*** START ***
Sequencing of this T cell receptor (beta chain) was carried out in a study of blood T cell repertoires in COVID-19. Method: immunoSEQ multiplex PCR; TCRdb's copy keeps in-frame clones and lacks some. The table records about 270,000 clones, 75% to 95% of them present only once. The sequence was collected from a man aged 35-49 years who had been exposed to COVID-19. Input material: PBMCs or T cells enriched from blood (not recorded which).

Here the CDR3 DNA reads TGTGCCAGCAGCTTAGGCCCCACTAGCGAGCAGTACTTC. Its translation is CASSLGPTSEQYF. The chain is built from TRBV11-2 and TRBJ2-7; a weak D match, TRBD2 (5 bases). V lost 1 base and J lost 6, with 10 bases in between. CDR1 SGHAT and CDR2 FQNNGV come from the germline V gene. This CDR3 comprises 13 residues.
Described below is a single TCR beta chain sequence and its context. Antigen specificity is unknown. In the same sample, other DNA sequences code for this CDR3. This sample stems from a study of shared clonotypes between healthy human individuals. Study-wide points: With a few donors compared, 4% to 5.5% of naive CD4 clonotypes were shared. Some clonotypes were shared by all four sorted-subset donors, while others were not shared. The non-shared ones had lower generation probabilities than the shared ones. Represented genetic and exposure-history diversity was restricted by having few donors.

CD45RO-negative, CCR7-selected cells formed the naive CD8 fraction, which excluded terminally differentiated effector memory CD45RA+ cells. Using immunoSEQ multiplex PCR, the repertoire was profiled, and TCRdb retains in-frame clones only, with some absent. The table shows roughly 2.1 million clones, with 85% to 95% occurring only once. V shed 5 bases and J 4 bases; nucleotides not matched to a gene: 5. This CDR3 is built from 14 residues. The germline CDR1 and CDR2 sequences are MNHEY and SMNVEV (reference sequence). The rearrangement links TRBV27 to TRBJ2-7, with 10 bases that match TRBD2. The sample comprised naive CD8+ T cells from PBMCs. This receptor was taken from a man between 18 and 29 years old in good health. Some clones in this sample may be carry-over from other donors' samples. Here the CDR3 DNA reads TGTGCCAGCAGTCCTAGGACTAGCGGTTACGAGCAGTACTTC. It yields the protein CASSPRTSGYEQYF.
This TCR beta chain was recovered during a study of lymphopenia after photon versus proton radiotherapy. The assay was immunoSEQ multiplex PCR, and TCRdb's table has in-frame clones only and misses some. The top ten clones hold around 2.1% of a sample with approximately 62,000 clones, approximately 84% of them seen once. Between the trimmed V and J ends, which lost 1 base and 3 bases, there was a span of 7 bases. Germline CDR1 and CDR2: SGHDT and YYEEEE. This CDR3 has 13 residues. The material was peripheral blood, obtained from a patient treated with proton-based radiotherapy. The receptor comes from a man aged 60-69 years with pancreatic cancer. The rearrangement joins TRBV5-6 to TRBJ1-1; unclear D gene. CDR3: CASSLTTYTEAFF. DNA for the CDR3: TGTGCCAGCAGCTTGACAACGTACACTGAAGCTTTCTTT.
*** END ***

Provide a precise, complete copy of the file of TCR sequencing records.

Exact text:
Sequencing of this T cell receptor (beta chain) was carried out in a study of blood T cell repertoires in COVID-19. Method: immunoSEQ multiplex PCR; TCRdb's copy keeps in-frame clones and lacks some. The table records about 270,000 clones, 75% to 95% of them present only once. The sequence was collected from a man aged 35-49 years who had been exposed to COVID-19. Input material: PBMCs or T cells enriched from blood (not recorded which).

Here the CDR3 DNA reads TGTGCCAGCAGCTTAGGCCCCACTAGCGAGCAGTACTTC. Its translation is CASSLGPTSEQYF. The chain is built from TRBV11-2 and TRBJ2-7; a weak D match, TRBD2 (5 bases). V lost 1 base and J lost 6, with 10 bases in between. CDR1 SGHAT and CDR2 FQNNGV come from the germline V gene. This CDR3 comprises 13 residues.
Described below is a single TCR beta chain sequence and its context. Antigen specificity is unknown. In the same sample, other DNA sequences code for this CDR3. This sample stems from a study of shared clonotypes between healthy human individuals. Study-wide points: With a few donors compared, 4% to 5.5% of naive CD4 clonotypes were shared. Some clonotypes were shared by all four sorted-subset donors, while others were not shared. The non-shared ones had lower generation probabilities than the shared ones. Represented genetic and exposure-history diversity was restricted by having few donors.

CD45RO-negative, CCR7-selected cells formed the naive CD8 fraction, which excluded terminally differentiated effector memory CD45RA+ cells. Using immunoSEQ multiplex PCR, the repertoire was profiled, and TCRdb retains in-frame clones only, with some absent. The table shows roughly 2.1 million clones, with 85% to 95% occurring only once. V shed 5 bases and J 4 bases; nucleotides not matched to a gene: 5. This CDR3 is built from 14 residues. The germline CDR1 and CDR2 sequences are MNHEY and SMNVEV (reference sequence). The rearrangement links TRBV27 to TRBJ2-7, with 10 bases that match TRBD2. The sample comprised naive CD8+ T cells from PBMCs. This receptor was taken from a man between 18 and 29 years old in good health. Some clones in this sample may be carry-over from other donors' samples. Here the CDR3 DNA reads TGTGCCAGCAGTCCTAGGACTAGCGGTTACGAGCAGTACTTC. It yields the protein CASSPRTSGYEQYF.
This TCR beta chain was recovered during a study of lymphopenia after photon versus proton radiotherapy. The assay was immunoSEQ multiplex PCR, and TCRdb's table has in-frame clones only and misses some. The top ten clones hold around 2.1% of a sample with approximately 62,000 clones, approximately 84% of them seen once. Between the trimmed V and J ends, which lost 1 base and 3 bases, there was a span of 7 bases. Germline CDR1 and CDR2: SGHDT and YYEEEE. This CDR3 has 13 residues. The material was peripheral blood, obtained from a patient treated with proton-based radiotherapy. The receptor comes from a man aged 60-69 years with pancreatic cancer. The rearrangement joins TRBV5-6 to TRBJ1-1; unclear D gene. CDR3: CASSLTTYTEAFF. DNA for the CDR3: TGTGCCAGCAGCTTGACAACGTACACTGAAGCTTTCTTT.